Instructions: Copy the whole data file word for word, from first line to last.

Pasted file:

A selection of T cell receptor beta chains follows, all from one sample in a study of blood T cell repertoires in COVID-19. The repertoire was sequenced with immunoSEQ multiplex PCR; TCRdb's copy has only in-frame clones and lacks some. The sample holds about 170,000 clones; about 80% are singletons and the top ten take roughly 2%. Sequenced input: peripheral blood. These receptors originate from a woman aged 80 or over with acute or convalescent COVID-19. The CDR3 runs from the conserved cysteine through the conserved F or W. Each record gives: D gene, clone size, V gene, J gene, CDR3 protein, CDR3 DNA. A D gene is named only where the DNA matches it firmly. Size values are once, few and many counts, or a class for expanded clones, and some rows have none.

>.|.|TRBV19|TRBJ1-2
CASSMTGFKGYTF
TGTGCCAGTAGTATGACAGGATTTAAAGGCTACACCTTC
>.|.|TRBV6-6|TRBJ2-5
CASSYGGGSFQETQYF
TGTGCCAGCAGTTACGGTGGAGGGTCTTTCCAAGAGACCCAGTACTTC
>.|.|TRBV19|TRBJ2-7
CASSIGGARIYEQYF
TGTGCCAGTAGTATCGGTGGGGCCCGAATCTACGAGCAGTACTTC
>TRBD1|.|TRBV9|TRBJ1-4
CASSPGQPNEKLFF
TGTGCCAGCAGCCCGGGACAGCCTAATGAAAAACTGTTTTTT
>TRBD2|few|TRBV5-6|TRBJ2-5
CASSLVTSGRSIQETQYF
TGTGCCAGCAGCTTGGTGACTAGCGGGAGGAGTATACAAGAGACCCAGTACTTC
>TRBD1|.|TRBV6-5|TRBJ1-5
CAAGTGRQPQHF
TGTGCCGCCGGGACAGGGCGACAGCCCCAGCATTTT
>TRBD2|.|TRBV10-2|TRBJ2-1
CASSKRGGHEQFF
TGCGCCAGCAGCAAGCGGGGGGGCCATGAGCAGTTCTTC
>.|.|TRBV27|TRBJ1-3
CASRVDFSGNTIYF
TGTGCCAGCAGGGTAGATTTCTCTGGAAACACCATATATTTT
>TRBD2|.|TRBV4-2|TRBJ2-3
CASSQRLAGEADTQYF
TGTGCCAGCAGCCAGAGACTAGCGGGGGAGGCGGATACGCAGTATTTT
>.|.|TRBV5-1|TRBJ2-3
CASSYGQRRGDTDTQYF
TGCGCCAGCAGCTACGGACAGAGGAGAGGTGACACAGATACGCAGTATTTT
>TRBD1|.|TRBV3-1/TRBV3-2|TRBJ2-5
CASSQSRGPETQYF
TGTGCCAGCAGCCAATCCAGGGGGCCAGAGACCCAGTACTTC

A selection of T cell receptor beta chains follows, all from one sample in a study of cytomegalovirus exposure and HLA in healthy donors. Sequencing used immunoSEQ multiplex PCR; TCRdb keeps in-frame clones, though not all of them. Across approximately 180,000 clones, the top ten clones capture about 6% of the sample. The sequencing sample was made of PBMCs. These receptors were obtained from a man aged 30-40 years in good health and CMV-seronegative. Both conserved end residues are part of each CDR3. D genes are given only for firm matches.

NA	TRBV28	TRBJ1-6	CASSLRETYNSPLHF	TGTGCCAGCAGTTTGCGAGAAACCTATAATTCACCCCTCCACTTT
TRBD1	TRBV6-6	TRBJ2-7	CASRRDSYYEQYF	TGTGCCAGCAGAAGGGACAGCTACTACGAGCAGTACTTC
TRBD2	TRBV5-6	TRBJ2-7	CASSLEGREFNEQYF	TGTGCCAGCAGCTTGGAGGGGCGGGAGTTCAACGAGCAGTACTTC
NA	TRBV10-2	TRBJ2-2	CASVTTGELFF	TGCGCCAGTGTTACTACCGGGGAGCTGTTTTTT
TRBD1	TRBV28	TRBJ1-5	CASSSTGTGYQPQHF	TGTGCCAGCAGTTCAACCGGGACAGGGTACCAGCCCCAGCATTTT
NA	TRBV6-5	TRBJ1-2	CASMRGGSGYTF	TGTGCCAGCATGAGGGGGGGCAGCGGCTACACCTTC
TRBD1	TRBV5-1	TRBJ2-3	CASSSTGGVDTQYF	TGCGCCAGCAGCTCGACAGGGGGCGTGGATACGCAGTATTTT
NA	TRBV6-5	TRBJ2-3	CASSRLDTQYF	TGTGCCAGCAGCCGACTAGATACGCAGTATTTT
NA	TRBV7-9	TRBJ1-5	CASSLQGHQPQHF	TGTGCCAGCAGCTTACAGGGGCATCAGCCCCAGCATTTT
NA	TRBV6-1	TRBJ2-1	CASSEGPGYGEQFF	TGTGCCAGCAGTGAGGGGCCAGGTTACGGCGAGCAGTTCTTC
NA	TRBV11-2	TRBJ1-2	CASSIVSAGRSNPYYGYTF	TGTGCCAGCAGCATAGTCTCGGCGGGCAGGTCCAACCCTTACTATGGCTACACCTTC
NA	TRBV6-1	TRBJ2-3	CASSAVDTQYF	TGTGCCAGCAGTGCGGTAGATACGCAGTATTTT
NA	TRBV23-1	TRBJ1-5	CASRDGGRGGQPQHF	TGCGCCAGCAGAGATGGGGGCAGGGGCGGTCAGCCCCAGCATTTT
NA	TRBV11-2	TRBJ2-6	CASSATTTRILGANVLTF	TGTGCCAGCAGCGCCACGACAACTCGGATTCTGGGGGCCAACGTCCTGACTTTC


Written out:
A selection of T cell receptor beta chains follows, all from one sample in a study of blood T cell repertoires in COVID-19. The repertoire was sequenced with immunoSEQ multiplex PCR; TCRdb's copy has only in-frame clones and lacks some. The sample holds about 170,000 clones; about 80% are singletons and the top ten take roughly 2%. Sequenced input: peripheral blood. These receptors originate from a woman aged 80 or over with acute or convalescent COVID-19. The CDR3 runs from the conserved cysteine through the conserved F or W. Each record gives: D gene, clone size, V gene, J gene, CDR3 protein, CDR3 DNA. A D gene is named only where the DNA matches it firmly. Size values are once, few and many counts, or a class for expanded clones, and some rows have none.

>.|.|TRBV19|TRBJ1-2
CASSMTGFKGYTF
TGTGCCAGTAGTATGACAGGATTTAAAGGCTACACCTTC
>.|.|TRBV6-6|TRBJ2-5
CASSYGGGSFQETQYF
TGTGCCAGCAGTTACGGTGGAGGGTCTTTCCAAGAGACCCAGTACTTC
>.|.|TRBV19|TRBJ2-7
CASSIGGARIYEQYF
TGTGCCAGTAGTATCGGTGGGGCCCGAATCTACGAGCAGTACTTC
>TRBD1|.|TRBV9|TRBJ1-4
CASSPGQPNEKLFF
TGTGCCAGCAGCCCGGGACAGCCTAATGAAAAACTGTTTTTT
>TRBD2|few|TRBV5-6|TRBJ2-5
CASSLVTSGRSIQETQYF
TGTGCCAGCAGCTTGGTGACTAGCGGGAGGAGTATACAAGAGACCCAGTACTTC
>TRBD1|.|TRBV6-5|TRBJ1-5
CAAGTGRQPQHF
TGTGCCGCCGGGACAGGGCGACAGCCCCAGCATTTT
>TRBD2|.|TRBV10-2|TRBJ2-1
CASSKRGGHEQFF
TGCGCCAGCAGCAAGCGGGGGGGCCATGAGCAGTTCTTC
>.|.|TRBV27|TRBJ1-3
CASRVDFSGNTIYF
TGTGCCAGCAGGGTAGATTTCTCTGGAAACACCATATATTTT
>TRBD2|.|TRBV4-2|TRBJ2-3
CASSQRLAGEADTQYF
TGTGCCAGCAGCCAGAGACTAGCGGGGGAGGCGGATACGCAGTATTTT
>.|.|TRBV5-1|TRBJ2-3
CASSYGQRRGDTDTQYF
TGCGCCAGCAGCTACGGACAGAGGAGAGGTGACACAGATACGCAGTATTTT
>TRBD1|.|TRBV3-1/TRBV3-2|TRBJ2-5
CASSQSRGPETQYF
TGTGCCAGCAGCCAATCCAGGGGGCCAGAGACCCAGTACTTC

A selection of T cell receptor beta chains follows, all from one sample in a study of cytomegalovirus exposure and HLA in healthy donors. Sequencing used immunoSEQ multiplex PCR; TCRdb keeps in-frame clones, though not all of them. Across approximately 180,000 clones, the top ten clones capture about 6% of the sample. The sequencing sample was made of PBMCs. These receptors were obtained from a man aged 30-40 years in good health and CMV-seronegative. Both conserved end residues are part of each CDR3. D genes are given only for firm matches.

NA	TRBV28	TRBJ1-6	CASSLRETYNSPLHF	TGTGCCAGCAGTTTGCGAGAAACCTATAATTCACCCCTCCACTTT
TRBD1	TRBV6-6	TRBJ2-7	CASRRDSYYEQYF	TGTGCCAGCAGAAGGGACAGCTACTACGAGCAGTACTTC
TRBD2	TRBV5-6	TRBJ2-7	CASSLEGREFNEQYF	TGTGCCAGCAGCTTGGAGGGGCGGGAGTTCAACGAGCAGTACTTC
NA	TRBV10-2	TRBJ2-2	CASVTTGELFF	TGCGCCAGTGTTACTACCGGGGAGCTGTTTTTT
TRBD1	TRBV28	TRBJ1-5	CASSSTGTGYQPQHF	TGTGCCAGCAGTTCAACCGGGACAGGGTACCAGCCCCAGCATTTT
NA	TRBV6-5	TRBJ1-2	CASMRGGSGYTF	TGTGCCAGCATGAGGGGGGGCAGCGGCTACACCTTC
TRBD1	TRBV5-1	TRBJ2-3	CASSSTGGVDTQYF	TGCGCCAGCAGCTCGACAGGGGGCGTGGATACGCAGTATTTT
NA	TRBV6-5	TRBJ2-3	CASSRLDTQYF	TGTGCCAGCAGCCGACTAGATACGCAGTATTTT
NA	TRBV7-9	TRBJ1-5	CASSLQGHQPQHF	TGTGCCAGCAGCTTACAGGGGCATCAGCCCCAGCATTTT
NA	TRBV6-1	TRBJ2-1	CASSEGPGYGEQFF	TGTGCCAGCAGTGAGGGGCCAGGTTACGGCGAGCAGTTCTTC
NA	TRBV11-2	TRBJ1-2	CASSIVSAGRSNPYYGYTF	TGTGCCAGCAGCATAGTCTCGGCGGGCAGGTCCAACCCTTACTATGGCTACACCTTC
NA	TRBV6-1	TRBJ2-3	CASSAVDTQYF	TGTGCCAGCAGTGCGGTAGATACGCAGTATTTT
NA	TRBV23-1	TRBJ1-5	CASRDGGRGGQPQHF	TGCGCCAGCAGAGATGGGGGCAGGGGCGGTCAGCCCCAGCATTTT
NA	TRBV11-2	TRBJ2-6	CASSATTTRILGANVLTF	TGTGCCAGCAGCGCCACGACAACTCGGATTCTGGGGGCCAACGTCCTGACTTTC